This is just a light overview of testing out your HUZZAH ESP breakout! For much more, check out NodeMCU's documentation page https://nodemcu.readthedocs.io/ for the details on what functions are available to you, as well as  http://www.lua.org to learn more about the Lua scripting language

While the Feather HUZZAH ESP8266 comes pre-programmed with NodeMCU's Lua interpretter, you don't have to use it! Instead, you can use the Arduino IDE which may be more familar. This will write directly to the firmware, erasing the NodeMCU firmware, so if you want to go back to Lua, use the flasher to re-install it

Don't forget to visit esp8266.com for the latest and greatest in ESP8266 news, software and gossip!

In order to upload code to the ESP8266 and use the serial console, connect any data-capable micro USB cable to the Feather HUZZAH and the other side to your computer's USB port.

Don't forget you will also need to install the SiLabs CP2104 Driver:

On Mac OS 10.13 and higher, in addition to installing, you will have to give the CP2104 kernel driver permission to load. You can find out if you need to give additional permission by visiting your Security & Privacy settings system preferences screen after installing and looking for the message that says, 'System software from developer "SiLabs" was blocked from loading', like in the picture below.

To allow the driver to load, click the lock icon, enter your password, and click "Allow" next to the warning message. After that, you may have to restart your computer before following the steps below and connecting to your Huzzah in the Arduino app.

If you are using Mac OS 10.12.6 (Sierra) and you cannot upload with the latest Mac OS VCP driver, please try the legacy v4 driver below. Note you will need to uninstall the v5 driver using uninstall.sh (in the driver package)

Install the Arduino IDE 1.6.8 or greater

Download Arduino IDE from Arduino.cc (1.6.8 or greater) from Arduino.cc

The latest is usually the best

Install the ESP8266 Board Package

Enter http://arduino.esp8266.com/stable/package_esp8266com_index.json into Additional Board Manager URLs field in the Arduino v1.6.4+ preferences.

 Next, use the Board manager to install the ESP8266 package.

If you want to use this board with Adafruit IO Arduino - make sure you're on version 2.5.1 or ABOVE.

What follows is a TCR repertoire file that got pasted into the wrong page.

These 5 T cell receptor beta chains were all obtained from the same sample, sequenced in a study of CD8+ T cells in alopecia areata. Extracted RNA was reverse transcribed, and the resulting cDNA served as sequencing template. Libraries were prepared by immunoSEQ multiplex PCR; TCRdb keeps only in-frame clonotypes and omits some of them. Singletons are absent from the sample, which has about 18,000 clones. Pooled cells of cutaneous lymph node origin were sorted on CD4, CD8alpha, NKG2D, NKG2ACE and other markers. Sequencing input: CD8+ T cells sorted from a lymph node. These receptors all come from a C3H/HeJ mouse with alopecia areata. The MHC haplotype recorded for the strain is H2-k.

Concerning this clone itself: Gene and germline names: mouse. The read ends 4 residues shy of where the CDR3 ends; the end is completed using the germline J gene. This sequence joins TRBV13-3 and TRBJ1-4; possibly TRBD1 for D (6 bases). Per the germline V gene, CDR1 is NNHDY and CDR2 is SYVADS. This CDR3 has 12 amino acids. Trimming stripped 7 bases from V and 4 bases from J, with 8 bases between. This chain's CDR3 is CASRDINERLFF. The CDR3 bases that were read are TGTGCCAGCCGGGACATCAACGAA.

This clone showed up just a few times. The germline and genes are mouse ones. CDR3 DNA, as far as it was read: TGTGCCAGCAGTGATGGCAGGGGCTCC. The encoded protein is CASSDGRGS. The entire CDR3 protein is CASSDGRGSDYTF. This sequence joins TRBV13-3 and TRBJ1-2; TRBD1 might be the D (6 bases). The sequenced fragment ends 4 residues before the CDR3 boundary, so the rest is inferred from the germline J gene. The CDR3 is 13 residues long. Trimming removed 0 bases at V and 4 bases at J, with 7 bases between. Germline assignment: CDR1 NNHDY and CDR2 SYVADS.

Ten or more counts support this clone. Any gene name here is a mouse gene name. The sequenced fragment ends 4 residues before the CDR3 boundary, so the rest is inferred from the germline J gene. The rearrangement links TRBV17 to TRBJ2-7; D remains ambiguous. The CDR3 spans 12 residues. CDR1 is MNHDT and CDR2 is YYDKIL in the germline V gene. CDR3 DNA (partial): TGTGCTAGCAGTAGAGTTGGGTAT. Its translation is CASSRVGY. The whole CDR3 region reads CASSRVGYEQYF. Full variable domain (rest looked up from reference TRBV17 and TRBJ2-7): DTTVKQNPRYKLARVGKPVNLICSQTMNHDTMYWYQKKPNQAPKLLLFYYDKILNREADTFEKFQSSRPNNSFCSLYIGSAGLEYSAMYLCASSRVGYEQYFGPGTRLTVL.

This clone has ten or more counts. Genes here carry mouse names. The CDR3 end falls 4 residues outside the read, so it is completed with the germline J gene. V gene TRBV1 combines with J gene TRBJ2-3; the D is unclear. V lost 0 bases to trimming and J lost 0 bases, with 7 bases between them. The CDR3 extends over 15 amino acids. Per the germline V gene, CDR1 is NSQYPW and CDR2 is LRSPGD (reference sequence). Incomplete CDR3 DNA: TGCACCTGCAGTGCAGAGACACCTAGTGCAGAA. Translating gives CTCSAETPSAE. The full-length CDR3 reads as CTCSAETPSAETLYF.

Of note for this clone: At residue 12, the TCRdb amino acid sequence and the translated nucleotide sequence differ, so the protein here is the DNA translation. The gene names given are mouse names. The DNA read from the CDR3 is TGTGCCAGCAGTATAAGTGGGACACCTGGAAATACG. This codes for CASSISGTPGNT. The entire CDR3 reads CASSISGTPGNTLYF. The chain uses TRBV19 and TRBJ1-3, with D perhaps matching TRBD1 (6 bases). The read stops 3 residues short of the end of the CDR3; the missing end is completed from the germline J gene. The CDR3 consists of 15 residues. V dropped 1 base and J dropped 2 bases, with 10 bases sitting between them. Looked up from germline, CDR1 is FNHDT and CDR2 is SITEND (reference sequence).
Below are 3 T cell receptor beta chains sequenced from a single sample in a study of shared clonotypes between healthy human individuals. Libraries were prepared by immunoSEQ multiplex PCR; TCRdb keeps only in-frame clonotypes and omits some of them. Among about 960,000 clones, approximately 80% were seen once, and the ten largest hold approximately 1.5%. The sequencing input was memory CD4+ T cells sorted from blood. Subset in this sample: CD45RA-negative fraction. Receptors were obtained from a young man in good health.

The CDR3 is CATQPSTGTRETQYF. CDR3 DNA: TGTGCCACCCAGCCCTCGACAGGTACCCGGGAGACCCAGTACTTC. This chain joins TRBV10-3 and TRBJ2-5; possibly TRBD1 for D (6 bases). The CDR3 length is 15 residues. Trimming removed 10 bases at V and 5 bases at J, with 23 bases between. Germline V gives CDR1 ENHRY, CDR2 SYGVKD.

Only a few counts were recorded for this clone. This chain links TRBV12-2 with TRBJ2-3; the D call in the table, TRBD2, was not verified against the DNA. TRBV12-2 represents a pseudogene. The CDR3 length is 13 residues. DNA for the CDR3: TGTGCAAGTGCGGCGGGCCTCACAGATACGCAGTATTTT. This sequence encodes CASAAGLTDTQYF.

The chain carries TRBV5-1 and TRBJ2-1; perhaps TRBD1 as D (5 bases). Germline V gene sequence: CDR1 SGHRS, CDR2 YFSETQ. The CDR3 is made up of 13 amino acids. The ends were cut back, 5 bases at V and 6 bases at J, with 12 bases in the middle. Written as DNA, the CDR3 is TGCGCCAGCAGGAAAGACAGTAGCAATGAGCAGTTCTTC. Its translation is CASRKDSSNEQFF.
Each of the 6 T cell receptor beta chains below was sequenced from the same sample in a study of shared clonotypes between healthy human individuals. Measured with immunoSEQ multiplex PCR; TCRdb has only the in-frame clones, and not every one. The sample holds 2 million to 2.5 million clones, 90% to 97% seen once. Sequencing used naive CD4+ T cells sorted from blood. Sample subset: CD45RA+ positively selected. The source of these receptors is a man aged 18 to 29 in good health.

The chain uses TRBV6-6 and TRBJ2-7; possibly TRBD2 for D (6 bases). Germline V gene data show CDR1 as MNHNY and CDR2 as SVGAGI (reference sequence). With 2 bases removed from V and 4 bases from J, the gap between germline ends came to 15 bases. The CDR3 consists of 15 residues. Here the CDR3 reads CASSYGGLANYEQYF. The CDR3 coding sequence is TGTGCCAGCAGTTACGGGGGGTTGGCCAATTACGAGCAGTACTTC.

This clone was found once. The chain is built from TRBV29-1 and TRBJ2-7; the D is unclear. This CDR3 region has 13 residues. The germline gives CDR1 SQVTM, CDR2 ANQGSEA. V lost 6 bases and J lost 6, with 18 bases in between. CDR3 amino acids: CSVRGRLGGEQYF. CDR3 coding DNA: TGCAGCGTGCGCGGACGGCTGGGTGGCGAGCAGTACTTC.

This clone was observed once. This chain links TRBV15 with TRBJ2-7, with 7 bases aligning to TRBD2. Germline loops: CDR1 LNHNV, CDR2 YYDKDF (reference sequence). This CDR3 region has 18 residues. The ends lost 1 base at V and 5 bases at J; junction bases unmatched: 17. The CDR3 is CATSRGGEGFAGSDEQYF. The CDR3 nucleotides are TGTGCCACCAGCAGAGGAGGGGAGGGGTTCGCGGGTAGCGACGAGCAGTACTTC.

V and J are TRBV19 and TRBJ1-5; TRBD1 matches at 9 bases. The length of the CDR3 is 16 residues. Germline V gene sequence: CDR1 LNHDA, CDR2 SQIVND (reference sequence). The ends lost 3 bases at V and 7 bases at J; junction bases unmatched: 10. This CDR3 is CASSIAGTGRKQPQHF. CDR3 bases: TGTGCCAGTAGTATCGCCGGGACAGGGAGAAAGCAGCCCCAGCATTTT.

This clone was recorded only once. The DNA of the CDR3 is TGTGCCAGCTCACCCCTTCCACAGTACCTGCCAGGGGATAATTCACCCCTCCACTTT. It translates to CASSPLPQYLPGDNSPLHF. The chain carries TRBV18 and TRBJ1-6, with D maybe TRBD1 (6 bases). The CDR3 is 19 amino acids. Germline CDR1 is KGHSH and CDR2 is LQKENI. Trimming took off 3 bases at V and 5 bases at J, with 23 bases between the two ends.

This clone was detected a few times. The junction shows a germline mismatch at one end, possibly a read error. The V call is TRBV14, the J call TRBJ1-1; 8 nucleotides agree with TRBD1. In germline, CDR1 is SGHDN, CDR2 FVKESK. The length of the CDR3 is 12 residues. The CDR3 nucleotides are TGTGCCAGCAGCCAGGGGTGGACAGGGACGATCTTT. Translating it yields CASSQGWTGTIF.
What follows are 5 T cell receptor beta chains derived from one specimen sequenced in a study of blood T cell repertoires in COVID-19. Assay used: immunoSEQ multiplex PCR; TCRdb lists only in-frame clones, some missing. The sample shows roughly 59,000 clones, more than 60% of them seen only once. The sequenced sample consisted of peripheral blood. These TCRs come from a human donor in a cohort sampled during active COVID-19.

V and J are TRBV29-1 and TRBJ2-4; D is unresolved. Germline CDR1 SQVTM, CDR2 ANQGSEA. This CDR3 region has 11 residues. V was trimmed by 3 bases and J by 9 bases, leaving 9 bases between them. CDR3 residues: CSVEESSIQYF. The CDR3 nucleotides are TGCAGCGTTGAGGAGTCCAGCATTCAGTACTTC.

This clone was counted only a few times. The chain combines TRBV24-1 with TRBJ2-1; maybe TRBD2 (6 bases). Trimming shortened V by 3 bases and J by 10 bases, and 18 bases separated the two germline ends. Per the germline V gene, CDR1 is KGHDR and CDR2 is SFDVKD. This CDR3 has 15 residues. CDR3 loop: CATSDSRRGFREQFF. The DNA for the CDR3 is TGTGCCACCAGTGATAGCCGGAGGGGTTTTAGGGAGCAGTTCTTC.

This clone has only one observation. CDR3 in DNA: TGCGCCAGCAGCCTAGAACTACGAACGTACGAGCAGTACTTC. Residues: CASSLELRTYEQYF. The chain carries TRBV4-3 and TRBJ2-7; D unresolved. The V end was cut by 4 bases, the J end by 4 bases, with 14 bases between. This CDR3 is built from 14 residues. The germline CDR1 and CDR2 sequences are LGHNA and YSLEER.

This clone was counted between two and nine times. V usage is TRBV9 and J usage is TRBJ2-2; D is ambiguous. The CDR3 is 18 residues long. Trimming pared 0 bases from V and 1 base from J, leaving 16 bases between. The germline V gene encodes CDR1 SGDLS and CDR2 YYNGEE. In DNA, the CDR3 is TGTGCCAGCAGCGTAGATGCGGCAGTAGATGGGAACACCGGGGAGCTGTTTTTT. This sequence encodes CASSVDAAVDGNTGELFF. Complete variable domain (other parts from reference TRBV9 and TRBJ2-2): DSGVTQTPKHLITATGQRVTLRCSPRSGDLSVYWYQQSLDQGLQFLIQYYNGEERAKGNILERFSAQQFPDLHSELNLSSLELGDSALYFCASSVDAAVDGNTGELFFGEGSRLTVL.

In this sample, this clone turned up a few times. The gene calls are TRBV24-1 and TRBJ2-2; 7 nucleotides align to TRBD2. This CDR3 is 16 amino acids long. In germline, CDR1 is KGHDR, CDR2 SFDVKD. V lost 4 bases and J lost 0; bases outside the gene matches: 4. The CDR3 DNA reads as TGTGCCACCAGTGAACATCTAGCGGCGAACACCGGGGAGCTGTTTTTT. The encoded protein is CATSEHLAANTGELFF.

After the install process, you should see that esp8266 package is marked INSTALLED. Close the Boards Manager window once the install process has completed.

Setup ESP8266 Support

When you've restarted, select Adafruit Feather HUZZAH ESP8266  from the Tools->Board dropdown

80 MHz as the CPU frequency

You can keep the Flash Sizeat "4M (3M SPIFFS)

For Upload Speed, select 115200 baud (You can also try faster baud rates, we were able to upload at a blistering 921600 baud but sometimes it fails & you have to retry)

The matching COM port for your FTDI or USB-Serial cable

On a mac, you should look for the "SLAB_USBtoUART" port

Blink Test

We'll begin with the simple blink test

Enter this into the sketch window (and save since you'll have to)

void setup() {
  pinMode(0, OUTPUT);
}

void loop() {
  digitalWrite(0, HIGH);
  delay(500);
  digitalWrite(0, LOW);
  delay(500);
}

Now you can simply upload! The Feather HUZZAH has built in auto-reset that puts it into bootloading mode automagically

The sketch will start immediately - you'll see the LED blinking. Hooray!

Connecting via WiFi

OK once you've got the LED blinking, lets go straight to the fun part, connecting to a webserver. Create a new sketch with this code:

/*
 *  Simple HTTP get webclient test
 */

#include <ESP8266WiFi.h>

const char* ssid     = "yourssid";
const char* password = "yourpassword";

const char* host = "wifitest.adafruit.com";

void setup() {
  Serial.begin(115200);
  delay(100);

  // We start by connecting to a WiFi network

  Serial.println();
  Serial.println();
  Serial.print("Connecting to ");
  Serial.println(ssid);
  
  WiFi.begin(ssid, password);
  
  while (WiFi.status() != WL_CONNECTED) {
    delay(500);
    Serial.print(".");
  }

  Serial.println("");
  Serial.println("WiFi connected");  
  Serial.println("IP address: ");
  Serial.println(WiFi.localIP());
}

int value = 0;

void loop() {
  delay(5000);
  ++value;

  Serial.print("connecting to ");
  Serial.println(host);
  
  // Use WiFiClient class to create TCP connections
  WiFiClient client;
  const int httpPort = 80;
  if (!client.connect(host, httpPort)) {
    Serial.println("connection failed");
    return;
  }
  
  // We now create a URI for the request
  String url = "/testwifi/index.html";
  Serial.print("Requesting URL: ");
  Serial.println(url);
  
  // This will send the request to the server
  client.print(String("GET ") + url + " HTTP/1.1\r\n" +
               "Host: " + host + "\r\n" + 
               "Connection: close\r\n\r\n");